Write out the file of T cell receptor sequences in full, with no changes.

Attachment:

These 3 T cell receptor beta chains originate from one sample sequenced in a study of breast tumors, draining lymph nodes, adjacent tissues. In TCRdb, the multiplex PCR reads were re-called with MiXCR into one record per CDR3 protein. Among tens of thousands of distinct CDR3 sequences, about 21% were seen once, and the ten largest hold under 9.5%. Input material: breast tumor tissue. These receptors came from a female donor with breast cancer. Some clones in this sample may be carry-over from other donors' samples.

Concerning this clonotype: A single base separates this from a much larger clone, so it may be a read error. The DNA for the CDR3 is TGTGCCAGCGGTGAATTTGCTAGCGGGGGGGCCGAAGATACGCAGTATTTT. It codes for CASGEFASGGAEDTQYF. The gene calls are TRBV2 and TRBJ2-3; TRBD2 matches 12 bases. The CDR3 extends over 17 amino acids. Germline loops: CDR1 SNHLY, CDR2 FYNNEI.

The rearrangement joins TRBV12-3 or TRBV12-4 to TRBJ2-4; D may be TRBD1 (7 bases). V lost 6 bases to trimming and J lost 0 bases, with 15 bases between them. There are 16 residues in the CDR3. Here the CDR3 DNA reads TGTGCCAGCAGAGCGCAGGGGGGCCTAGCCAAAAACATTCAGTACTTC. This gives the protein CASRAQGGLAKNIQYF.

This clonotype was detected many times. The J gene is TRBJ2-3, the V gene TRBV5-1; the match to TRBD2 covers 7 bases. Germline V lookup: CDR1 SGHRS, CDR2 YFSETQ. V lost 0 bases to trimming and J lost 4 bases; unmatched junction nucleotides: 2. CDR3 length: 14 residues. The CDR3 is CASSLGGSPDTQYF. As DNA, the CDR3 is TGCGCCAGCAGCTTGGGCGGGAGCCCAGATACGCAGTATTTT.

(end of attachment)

These 3 T cell receptor beta chains originate from one sample sequenced in a study of breast tumors, draining lymph nodes, adjacent tissues. In TCRdb, the multiplex PCR reads were re-called with MiXCR into one record per CDR3 protein. Among tens of thousands of distinct CDR3 sequences, about 21% were seen once, and the ten largest hold under 9.5%. Input material: breast tumor tissue. These receptors came from a female donor with breast cancer. Some clones in this sample may be carry-over from other donors' samples.

Concerning this clonotype: A single base separates this from a much larger clone, so it may be a read error. The DNA for the CDR3 is TGTGCCAGCGGTGAATTTGCTAGCGGGGGGGCCGAAGATACGCAGTATTTT. It codes for CASGEFASGGAEDTQYF. The gene calls are TRBV2 and TRBJ2-3; TRBD2 matches 12 bases. The CDR3 extends over 17 amino acids. Germline loops: CDR1 SNHLY, CDR2 FYNNEI.

The rearrangement joins TRBV12-3 or TRBV12-4 to TRBJ2-4; D may be TRBD1 (7 bases). V lost 6 bases to trimming and J lost 0 bases, with 15 bases between them. There are 16 residues in the CDR3. Here the CDR3 DNA reads TGTGCCAGCAGAGCGCAGGGGGGCCTAGCCAAAAACATTCAGTACTTC. This gives the protein CASRAQGGLAKNIQYF.

This clonotype was detected many times. The J gene is TRBJ2-3, the V gene TRBV5-1; the match to TRBD2 covers 7 bases. Germline V lookup: CDR1 SGHRS, CDR2 YFSETQ. V lost 0 bases to trimming and J lost 4 bases; unmatched junction nucleotides: 2. CDR3 length: 14 residues. The CDR3 is CASSLGGSPDTQYF. As DNA, the CDR3 is TGCGCCAGCAGCTTGGGCGGGAGCCCAGATACGCAGTATTTT.